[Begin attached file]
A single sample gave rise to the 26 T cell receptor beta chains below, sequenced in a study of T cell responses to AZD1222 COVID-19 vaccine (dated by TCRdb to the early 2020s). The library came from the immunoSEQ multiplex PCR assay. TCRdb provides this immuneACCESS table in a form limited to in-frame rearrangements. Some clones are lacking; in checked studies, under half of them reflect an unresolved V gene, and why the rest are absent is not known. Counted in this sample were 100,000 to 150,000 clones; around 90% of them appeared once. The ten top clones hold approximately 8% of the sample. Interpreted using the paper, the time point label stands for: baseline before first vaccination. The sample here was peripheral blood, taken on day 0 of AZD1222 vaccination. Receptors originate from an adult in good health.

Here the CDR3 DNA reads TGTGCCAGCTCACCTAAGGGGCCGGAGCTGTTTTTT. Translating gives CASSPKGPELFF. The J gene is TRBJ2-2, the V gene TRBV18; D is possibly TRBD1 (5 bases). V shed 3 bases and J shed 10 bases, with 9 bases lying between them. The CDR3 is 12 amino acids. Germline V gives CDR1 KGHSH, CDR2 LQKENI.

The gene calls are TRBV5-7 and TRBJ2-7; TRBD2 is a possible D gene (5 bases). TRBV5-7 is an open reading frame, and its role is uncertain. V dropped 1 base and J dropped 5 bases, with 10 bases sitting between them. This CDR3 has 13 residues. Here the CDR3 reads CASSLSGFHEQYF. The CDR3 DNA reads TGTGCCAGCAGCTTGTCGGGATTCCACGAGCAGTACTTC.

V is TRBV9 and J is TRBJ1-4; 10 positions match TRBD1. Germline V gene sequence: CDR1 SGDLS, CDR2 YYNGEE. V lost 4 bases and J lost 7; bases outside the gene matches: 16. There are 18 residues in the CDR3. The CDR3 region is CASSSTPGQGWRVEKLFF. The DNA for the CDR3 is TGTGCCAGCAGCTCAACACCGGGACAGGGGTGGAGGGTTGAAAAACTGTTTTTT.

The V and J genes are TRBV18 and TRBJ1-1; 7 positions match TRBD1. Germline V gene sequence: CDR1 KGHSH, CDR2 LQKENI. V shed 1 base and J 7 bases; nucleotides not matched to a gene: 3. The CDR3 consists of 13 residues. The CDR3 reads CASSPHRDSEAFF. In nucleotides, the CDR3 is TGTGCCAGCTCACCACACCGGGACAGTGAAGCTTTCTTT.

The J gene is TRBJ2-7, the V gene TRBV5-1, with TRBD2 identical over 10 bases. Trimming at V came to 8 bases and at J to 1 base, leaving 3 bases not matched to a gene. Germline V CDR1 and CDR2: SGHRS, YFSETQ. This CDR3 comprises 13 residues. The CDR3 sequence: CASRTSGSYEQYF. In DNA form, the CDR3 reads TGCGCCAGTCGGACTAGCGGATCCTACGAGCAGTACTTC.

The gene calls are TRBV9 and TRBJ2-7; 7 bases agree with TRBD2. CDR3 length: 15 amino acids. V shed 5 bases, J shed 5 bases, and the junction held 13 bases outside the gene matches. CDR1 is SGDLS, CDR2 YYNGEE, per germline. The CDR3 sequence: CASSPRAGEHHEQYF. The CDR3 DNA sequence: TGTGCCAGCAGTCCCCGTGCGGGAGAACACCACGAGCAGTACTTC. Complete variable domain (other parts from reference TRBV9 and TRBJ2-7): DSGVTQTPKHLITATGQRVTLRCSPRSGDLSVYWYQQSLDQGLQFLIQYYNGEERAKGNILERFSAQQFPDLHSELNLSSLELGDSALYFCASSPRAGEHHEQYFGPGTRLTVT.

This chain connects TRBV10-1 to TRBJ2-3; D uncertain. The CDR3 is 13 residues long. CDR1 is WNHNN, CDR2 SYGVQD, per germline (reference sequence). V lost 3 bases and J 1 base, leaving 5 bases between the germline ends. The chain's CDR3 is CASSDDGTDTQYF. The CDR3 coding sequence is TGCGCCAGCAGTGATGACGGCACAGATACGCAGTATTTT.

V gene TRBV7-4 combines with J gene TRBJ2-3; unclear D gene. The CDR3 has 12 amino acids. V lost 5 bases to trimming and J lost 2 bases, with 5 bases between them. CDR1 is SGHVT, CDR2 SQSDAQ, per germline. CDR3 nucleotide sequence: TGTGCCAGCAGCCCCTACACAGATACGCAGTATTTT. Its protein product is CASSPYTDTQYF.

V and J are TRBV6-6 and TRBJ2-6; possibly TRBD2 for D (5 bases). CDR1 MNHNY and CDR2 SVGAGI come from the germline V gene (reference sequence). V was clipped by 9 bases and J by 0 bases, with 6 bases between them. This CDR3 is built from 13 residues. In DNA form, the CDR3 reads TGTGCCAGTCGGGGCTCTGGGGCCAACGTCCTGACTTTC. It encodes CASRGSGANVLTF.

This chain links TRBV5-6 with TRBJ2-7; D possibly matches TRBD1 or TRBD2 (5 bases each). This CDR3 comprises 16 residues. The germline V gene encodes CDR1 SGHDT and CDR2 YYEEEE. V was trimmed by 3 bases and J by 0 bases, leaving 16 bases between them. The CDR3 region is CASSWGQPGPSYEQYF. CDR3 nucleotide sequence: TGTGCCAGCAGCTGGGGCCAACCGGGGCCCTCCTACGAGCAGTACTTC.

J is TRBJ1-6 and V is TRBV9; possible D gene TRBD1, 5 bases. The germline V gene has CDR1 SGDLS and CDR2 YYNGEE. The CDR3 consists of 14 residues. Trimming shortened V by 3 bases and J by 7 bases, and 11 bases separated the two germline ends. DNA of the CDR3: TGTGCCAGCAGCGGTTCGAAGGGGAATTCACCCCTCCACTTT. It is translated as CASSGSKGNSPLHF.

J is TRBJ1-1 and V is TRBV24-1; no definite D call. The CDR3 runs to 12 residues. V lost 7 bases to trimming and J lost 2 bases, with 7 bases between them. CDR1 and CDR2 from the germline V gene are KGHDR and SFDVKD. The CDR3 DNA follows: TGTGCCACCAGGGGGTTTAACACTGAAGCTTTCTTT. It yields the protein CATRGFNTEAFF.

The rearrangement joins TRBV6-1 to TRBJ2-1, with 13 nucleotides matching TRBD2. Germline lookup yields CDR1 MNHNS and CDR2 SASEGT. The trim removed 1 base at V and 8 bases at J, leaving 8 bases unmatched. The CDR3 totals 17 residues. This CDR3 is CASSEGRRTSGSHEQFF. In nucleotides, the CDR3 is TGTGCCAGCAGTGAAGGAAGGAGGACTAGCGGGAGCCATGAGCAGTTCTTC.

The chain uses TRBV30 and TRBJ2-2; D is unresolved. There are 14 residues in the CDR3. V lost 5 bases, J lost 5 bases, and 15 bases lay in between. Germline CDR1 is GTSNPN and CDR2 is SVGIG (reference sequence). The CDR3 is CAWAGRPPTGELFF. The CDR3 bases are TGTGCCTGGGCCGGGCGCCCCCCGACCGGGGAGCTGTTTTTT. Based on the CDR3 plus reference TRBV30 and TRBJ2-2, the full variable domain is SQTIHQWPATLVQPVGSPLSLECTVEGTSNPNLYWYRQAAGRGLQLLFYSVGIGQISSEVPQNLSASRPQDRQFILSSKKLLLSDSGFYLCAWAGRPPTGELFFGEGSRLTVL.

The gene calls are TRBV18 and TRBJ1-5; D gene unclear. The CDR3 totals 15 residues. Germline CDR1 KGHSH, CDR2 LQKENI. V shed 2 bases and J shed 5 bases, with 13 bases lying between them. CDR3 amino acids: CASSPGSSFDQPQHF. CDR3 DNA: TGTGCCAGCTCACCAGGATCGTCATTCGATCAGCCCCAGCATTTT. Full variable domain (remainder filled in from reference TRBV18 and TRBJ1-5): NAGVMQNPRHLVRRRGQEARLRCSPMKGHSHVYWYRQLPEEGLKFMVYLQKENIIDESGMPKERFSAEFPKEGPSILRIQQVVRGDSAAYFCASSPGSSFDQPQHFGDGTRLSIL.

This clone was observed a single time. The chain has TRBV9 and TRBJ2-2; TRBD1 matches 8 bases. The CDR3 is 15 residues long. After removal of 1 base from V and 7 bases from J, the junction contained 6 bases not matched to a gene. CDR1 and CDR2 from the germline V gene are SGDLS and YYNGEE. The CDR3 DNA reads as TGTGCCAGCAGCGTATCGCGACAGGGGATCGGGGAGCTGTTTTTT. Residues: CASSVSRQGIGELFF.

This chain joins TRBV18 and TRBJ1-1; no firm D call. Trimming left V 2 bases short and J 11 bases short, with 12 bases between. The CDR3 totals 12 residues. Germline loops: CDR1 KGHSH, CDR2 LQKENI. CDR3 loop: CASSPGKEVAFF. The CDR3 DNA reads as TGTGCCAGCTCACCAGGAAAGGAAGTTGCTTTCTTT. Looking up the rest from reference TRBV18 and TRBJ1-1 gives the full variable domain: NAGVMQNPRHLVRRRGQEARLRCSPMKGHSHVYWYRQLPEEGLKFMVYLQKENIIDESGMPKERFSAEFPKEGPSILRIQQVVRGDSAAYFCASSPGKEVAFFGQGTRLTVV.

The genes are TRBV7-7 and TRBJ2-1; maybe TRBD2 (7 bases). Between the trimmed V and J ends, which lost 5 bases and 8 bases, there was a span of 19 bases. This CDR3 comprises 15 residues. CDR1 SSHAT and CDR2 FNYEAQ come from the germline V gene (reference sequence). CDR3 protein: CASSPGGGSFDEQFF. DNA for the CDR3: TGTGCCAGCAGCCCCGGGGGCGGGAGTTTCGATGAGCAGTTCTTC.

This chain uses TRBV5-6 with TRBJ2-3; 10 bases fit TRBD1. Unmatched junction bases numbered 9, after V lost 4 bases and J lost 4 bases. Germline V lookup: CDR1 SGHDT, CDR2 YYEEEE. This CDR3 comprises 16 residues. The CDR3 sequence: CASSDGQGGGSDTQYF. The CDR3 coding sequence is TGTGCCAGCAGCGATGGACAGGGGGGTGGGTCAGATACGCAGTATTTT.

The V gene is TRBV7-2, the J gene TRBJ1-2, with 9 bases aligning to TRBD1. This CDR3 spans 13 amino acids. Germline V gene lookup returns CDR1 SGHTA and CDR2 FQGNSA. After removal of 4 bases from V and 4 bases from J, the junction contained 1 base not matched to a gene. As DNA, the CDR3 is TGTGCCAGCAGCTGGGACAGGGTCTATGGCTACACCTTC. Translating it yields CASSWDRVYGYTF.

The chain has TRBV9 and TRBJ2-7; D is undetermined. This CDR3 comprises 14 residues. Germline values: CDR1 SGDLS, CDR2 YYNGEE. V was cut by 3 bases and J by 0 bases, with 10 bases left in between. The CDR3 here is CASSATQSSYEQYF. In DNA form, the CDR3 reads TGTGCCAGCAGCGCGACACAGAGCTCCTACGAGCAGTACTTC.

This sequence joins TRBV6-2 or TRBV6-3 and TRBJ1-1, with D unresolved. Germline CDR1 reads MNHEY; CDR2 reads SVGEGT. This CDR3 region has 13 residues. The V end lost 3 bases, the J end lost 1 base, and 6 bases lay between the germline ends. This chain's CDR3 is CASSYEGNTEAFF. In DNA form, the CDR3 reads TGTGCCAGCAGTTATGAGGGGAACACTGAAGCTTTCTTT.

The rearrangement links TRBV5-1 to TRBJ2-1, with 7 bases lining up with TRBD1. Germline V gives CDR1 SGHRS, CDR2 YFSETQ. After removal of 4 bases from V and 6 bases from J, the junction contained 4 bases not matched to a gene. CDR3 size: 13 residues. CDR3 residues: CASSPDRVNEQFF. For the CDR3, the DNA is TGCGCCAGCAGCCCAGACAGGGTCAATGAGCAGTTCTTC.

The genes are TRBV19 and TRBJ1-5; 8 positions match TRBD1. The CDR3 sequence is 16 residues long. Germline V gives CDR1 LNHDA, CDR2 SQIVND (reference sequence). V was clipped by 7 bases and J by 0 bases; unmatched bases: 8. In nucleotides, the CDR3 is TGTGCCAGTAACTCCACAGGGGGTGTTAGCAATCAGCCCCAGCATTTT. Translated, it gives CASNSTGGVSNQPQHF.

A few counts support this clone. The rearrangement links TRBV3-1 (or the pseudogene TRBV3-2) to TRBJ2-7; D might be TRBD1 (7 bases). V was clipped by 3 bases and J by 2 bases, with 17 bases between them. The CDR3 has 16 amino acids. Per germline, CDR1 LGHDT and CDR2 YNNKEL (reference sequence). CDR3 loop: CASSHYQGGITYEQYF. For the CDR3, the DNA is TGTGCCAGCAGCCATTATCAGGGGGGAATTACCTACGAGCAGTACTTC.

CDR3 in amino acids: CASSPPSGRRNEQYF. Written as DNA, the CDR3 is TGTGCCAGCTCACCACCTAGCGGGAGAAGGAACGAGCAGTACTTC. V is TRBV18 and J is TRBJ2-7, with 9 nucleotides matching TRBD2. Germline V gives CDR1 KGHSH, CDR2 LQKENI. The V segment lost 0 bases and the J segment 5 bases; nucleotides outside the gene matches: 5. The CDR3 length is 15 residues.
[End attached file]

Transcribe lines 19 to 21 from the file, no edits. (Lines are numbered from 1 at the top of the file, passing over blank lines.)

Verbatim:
The genes are TRBV7-7 and TRBJ2-1; maybe TRBD2 (7 bases). Between the trimmed V and J ends, which lost 5 bases and 8 bases, there was a span of 19 bases. This CDR3 comprises 15 residues. CDR1 SSHAT and CDR2 FNYEAQ come from the germline V gene (reference sequence). CDR3 protein: CASSPGGGSFDEQFF. DNA for the CDR3: TGTGCCAGCAGCCCCGGGGGCGGGAGTTTCGATGAGCAGTTCTTC.

This chain uses TRBV5-6 with TRBJ2-3; 10 bases fit TRBD1. Unmatched junction bases numbered 9, after V lost 4 bases and J lost 4 bases. Germline V lookup: CDR1 SGHDT, CDR2 YYEEEE. This CDR3 comprises 16 residues. The CDR3 sequence: CASSDGQGGGSDTQYF. The CDR3 coding sequence is TGTGCCAGCAGCGATGGACAGGGGGGTGGGTCAGATACGCAGTATTTT.

The V gene is TRBV7-2, the J gene TRBJ1-2, with 9 bases aligning to TRBD1. This CDR3 spans 13 amino acids. Germline V gene lookup returns CDR1 SGHTA and CDR2 FQGNSA. After removal of 4 bases from V and 4 bases from J, the junction contained 1 base not matched to a gene. As DNA, the CDR3 is TGTGCCAGCAGCTGGGACAGGGTCTATGGCTACACCTTC. Translating it yields CASSWDRVYGYTF.